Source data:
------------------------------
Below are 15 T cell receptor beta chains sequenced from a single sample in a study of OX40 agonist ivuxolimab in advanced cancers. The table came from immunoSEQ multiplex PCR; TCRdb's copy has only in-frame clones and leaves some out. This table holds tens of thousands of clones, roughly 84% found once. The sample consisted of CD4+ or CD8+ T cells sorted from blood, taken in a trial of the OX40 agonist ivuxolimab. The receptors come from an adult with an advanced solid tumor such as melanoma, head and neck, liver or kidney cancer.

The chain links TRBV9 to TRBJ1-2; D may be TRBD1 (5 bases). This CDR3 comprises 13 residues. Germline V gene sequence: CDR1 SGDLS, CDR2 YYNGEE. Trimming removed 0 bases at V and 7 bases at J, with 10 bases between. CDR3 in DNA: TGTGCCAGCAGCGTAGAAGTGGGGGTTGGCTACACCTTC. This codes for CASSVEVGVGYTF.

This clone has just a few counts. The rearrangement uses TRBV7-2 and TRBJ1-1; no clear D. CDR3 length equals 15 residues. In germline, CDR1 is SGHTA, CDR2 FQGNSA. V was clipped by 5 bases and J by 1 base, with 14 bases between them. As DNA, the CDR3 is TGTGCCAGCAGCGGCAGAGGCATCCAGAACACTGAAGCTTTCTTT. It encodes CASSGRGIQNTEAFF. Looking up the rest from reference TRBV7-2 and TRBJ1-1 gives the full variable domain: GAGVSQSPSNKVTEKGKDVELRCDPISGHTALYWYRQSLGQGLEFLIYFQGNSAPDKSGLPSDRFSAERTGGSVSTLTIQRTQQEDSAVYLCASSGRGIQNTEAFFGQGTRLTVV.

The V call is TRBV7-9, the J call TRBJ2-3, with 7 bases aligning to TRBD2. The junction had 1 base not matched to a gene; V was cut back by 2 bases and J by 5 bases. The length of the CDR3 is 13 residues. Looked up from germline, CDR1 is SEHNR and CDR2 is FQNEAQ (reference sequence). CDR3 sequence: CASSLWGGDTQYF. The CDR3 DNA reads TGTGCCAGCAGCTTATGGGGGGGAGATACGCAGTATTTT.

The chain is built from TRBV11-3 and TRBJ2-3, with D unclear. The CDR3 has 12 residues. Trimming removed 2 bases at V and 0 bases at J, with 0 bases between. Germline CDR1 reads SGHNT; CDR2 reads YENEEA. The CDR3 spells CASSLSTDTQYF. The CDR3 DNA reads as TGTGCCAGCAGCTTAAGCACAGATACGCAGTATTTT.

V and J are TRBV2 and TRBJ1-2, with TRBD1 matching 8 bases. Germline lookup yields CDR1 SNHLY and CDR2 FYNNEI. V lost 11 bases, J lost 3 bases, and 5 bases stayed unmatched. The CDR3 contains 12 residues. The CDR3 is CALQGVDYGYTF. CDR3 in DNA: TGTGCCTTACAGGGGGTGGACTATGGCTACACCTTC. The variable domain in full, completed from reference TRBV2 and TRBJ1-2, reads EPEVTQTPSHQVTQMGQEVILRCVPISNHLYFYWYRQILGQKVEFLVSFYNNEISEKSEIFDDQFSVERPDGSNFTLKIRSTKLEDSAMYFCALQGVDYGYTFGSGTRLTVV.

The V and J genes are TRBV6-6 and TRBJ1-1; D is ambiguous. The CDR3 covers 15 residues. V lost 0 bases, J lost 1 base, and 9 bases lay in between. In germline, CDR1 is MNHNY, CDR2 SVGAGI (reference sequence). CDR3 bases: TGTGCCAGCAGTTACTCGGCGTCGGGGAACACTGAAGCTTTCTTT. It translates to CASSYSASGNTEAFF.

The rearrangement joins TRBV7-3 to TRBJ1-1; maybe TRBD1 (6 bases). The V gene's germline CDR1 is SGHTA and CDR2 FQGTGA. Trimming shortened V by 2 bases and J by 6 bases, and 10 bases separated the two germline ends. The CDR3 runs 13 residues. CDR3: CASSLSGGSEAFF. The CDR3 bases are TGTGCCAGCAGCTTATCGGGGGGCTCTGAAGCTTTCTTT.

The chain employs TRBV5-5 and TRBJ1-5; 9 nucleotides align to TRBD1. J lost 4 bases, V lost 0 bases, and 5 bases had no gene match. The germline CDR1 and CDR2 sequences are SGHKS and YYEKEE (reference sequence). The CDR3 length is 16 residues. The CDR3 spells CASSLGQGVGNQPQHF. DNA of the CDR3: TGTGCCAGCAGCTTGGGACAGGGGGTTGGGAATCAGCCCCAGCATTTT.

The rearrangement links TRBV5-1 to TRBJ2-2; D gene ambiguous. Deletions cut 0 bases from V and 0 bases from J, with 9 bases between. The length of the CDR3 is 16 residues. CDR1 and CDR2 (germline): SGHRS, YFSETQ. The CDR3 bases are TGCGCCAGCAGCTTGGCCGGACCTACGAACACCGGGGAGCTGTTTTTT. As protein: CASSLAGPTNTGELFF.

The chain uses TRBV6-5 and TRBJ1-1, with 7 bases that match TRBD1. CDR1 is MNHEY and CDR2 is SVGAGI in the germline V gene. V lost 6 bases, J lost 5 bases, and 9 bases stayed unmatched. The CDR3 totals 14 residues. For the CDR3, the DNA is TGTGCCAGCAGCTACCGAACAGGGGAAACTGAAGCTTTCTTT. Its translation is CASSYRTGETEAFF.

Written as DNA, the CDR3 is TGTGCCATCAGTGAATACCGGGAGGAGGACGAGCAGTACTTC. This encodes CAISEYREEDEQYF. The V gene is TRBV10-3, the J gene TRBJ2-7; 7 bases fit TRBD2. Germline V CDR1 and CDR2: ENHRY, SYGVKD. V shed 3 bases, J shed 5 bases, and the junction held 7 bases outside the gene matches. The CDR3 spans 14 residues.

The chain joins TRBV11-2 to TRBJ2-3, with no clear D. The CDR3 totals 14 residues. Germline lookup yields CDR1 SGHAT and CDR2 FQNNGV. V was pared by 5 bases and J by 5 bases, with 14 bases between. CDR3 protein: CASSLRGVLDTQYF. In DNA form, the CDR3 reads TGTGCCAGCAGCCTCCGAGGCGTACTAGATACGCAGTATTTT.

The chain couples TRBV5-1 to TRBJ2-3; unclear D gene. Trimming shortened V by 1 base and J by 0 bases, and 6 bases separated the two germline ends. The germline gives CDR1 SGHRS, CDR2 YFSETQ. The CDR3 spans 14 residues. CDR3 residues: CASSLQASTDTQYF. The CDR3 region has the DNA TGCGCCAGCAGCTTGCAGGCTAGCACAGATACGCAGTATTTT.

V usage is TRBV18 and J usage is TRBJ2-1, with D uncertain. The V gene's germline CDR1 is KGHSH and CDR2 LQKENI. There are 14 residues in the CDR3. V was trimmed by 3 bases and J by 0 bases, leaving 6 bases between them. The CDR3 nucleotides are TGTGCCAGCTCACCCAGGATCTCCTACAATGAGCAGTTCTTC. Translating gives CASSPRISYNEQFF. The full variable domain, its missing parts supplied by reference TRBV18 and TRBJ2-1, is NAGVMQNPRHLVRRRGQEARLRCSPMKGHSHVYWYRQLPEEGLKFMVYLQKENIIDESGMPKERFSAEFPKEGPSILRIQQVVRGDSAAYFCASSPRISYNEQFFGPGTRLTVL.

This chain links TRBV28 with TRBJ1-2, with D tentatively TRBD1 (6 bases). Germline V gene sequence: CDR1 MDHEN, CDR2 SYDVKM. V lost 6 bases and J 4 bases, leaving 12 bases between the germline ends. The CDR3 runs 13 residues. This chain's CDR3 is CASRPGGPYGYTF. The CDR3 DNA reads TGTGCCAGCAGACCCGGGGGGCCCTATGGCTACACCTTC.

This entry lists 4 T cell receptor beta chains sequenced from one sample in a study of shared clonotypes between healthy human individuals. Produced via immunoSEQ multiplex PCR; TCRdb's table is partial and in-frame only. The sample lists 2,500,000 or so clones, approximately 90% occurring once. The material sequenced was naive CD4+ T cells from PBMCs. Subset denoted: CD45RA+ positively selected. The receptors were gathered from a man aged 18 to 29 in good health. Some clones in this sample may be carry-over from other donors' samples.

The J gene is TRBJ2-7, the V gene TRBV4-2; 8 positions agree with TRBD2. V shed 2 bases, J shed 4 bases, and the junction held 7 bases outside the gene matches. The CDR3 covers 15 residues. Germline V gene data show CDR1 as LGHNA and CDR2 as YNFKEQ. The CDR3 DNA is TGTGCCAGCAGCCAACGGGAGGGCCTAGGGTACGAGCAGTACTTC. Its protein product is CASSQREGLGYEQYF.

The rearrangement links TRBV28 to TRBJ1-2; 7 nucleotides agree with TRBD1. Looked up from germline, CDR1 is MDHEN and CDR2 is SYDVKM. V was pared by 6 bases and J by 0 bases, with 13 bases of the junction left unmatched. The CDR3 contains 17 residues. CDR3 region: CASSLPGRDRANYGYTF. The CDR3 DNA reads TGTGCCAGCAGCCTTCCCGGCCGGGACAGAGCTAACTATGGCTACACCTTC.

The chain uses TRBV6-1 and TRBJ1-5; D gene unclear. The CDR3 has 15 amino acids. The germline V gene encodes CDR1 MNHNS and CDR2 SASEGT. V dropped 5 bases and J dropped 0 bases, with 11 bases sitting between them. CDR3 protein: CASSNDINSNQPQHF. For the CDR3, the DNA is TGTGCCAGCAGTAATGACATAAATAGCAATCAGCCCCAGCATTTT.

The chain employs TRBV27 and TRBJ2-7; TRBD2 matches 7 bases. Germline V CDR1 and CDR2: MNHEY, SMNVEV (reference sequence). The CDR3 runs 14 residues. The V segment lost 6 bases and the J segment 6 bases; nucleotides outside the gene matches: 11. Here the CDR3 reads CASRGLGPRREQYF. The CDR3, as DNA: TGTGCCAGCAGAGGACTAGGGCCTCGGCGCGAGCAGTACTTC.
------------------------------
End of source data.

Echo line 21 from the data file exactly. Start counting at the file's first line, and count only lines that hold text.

The chain employs TRBV27 and TRBJ2-7; TRBD2 matches 7 bases. Germline V CDR1 and CDR2: MNHEY, SMNVEV (reference sequence). The CDR3 runs 14 residues. The V segment lost 6 bases and the J segment 6 bases; nucleotides outside the gene matches: 11. Here the CDR3 reads CASRGLGPRREQYF. The CDR3, as DNA: TGTGCCAGCAGAGGACTAGGGCCTCGGCGCGAGCAGTACTTC.